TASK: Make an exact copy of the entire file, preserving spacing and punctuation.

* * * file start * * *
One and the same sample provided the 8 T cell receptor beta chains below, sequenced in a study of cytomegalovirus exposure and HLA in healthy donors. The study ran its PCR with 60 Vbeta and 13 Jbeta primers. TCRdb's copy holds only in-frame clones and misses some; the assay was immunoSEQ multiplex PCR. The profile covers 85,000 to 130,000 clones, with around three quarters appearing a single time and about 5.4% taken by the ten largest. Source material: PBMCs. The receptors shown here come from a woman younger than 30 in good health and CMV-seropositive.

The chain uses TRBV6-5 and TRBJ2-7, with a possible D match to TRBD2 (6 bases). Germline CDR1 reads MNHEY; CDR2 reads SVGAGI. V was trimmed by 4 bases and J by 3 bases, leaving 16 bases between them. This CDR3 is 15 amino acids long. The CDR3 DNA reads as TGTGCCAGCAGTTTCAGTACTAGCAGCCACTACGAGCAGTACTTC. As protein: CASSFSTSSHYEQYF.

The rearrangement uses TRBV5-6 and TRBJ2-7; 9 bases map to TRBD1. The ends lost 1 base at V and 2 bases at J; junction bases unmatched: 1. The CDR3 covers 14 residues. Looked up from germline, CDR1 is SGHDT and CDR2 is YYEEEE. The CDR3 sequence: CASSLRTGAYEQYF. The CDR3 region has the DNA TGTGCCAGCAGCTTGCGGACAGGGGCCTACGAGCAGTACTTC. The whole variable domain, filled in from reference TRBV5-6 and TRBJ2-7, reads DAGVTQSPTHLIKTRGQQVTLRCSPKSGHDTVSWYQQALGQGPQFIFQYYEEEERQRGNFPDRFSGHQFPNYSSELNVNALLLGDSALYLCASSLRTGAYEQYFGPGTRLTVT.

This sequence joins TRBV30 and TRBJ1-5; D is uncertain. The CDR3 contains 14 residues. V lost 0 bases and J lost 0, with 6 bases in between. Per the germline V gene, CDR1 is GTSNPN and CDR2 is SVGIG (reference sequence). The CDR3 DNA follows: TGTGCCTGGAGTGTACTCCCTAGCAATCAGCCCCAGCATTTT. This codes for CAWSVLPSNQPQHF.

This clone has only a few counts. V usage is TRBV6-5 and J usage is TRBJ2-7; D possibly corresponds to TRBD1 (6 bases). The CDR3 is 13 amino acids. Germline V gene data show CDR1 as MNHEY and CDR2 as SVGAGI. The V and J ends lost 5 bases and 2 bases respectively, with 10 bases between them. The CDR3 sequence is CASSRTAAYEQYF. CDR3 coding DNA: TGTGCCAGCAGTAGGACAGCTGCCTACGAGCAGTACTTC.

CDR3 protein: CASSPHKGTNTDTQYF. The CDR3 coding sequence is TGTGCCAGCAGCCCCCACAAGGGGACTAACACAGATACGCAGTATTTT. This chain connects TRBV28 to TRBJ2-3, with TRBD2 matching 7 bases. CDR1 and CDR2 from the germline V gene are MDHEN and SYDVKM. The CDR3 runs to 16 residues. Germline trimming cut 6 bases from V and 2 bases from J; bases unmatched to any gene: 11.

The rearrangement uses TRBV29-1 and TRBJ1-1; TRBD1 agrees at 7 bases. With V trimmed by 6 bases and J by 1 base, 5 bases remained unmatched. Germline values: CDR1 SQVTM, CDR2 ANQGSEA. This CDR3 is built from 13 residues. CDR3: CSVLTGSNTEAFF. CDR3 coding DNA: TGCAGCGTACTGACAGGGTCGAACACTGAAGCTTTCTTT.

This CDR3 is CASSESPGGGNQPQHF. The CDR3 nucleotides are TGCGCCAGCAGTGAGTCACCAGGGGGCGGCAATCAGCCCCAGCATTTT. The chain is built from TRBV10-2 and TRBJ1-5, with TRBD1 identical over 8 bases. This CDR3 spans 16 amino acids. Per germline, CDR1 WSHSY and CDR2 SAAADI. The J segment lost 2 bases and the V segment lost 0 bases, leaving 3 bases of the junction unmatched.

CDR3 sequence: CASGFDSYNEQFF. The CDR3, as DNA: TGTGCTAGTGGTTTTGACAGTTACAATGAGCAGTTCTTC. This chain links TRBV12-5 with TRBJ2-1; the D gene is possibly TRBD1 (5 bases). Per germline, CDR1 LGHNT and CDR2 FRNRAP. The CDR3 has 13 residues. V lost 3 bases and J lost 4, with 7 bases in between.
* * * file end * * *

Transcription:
One and the same sample provided the 8 T cell receptor beta chains below, sequenced in a study of cytomegalovirus exposure and HLA in healthy donors. The study ran its PCR with 60 Vbeta and 13 Jbeta primers. TCRdb's copy holds only in-frame clones and misses some; the assay was immunoSEQ multiplex PCR. The profile covers 85,000 to 130,000 clones, with around three quarters appearing a single time and about 5.4% taken by the ten largest. Source material: PBMCs. The receptors shown here come from a woman younger than 30 in good health and CMV-seropositive.

The chain uses TRBV6-5 and TRBJ2-7, with a possible D match to TRBD2 (6 bases). Germline CDR1 reads MNHEY; CDR2 reads SVGAGI. V was trimmed by 4 bases and J by 3 bases, leaving 16 bases between them. This CDR3 is 15 amino acids long. The CDR3 DNA reads as TGTGCCAGCAGTTTCAGTACTAGCAGCCACTACGAGCAGTACTTC. As protein: CASSFSTSSHYEQYF.

The rearrangement uses TRBV5-6 and TRBJ2-7; 9 bases map to TRBD1. The ends lost 1 base at V and 2 bases at J; junction bases unmatched: 1. The CDR3 covers 14 residues. Looked up from germline, CDR1 is SGHDT and CDR2 is YYEEEE. The CDR3 sequence: CASSLRTGAYEQYF. The CDR3 region has the DNA TGTGCCAGCAGCTTGCGGACAGGGGCCTACGAGCAGTACTTC. The whole variable domain, filled in from reference TRBV5-6 and TRBJ2-7, reads DAGVTQSPTHLIKTRGQQVTLRCSPKSGHDTVSWYQQALGQGPQFIFQYYEEEERQRGNFPDRFSGHQFPNYSSELNVNALLLGDSALYLCASSLRTGAYEQYFGPGTRLTVT.

This sequence joins TRBV30 and TRBJ1-5; D is uncertain. The CDR3 contains 14 residues. V lost 0 bases and J lost 0, with 6 bases in between. Per the germline V gene, CDR1 is GTSNPN and CDR2 is SVGIG (reference sequence). The CDR3 DNA follows: TGTGCCTGGAGTGTACTCCCTAGCAATCAGCCCCAGCATTTT. This codes for CAWSVLPSNQPQHF.

This clone has only a few counts. V usage is TRBV6-5 and J usage is TRBJ2-7; D possibly corresponds to TRBD1 (6 bases). The CDR3 is 13 amino acids. Germline V gene data show CDR1 as MNHEY and CDR2 as SVGAGI. The V and J ends lost 5 bases and 2 bases respectively, with 10 bases between them. The CDR3 sequence is CASSRTAAYEQYF. CDR3 coding DNA: TGTGCCAGCAGTAGGACAGCTGCCTACGAGCAGTACTTC.

CDR3 protein: CASSPHKGTNTDTQYF. The CDR3 coding sequence is TGTGCCAGCAGCCCCCACAAGGGGACTAACACAGATACGCAGTATTTT. This chain connects TRBV28 to TRBJ2-3, with TRBD2 matching 7 bases. CDR1 and CDR2 from the germline V gene are MDHEN and SYDVKM. The CDR3 runs to 16 residues. Germline trimming cut 6 bases from V and 2 bases from J; bases unmatched to any gene: 11.

The rearrangement uses TRBV29-1 and TRBJ1-1; TRBD1 agrees at 7 bases. With V trimmed by 6 bases and J by 1 base, 5 bases remained unmatched. Germline values: CDR1 SQVTM, CDR2 ANQGSEA. This CDR3 is built from 13 residues. CDR3: CSVLTGSNTEAFF. CDR3 coding DNA: TGCAGCGTACTGACAGGGTCGAACACTGAAGCTTTCTTT.

This CDR3 is CASSESPGGGNQPQHF. The CDR3 nucleotides are TGCGCCAGCAGTGAGTCACCAGGGGGCGGCAATCAGCCCCAGCATTTT. The chain is built from TRBV10-2 and TRBJ1-5, with TRBD1 identical over 8 bases. This CDR3 spans 16 amino acids. Per germline, CDR1 WSHSY and CDR2 SAAADI. The J segment lost 2 bases and the V segment lost 0 bases, leaving 3 bases of the junction unmatched.

CDR3 sequence: CASGFDSYNEQFF. The CDR3, as DNA: TGTGCTAGTGGTTTTGACAGTTACAATGAGCAGTTCTTC. This chain links TRBV12-5 with TRBJ2-1; the D gene is possibly TRBD1 (5 bases). Per germline, CDR1 LGHNT and CDR2 FRNRAP. The CDR3 has 13 residues. V lost 3 bases and J lost 4, with 7 bases in between.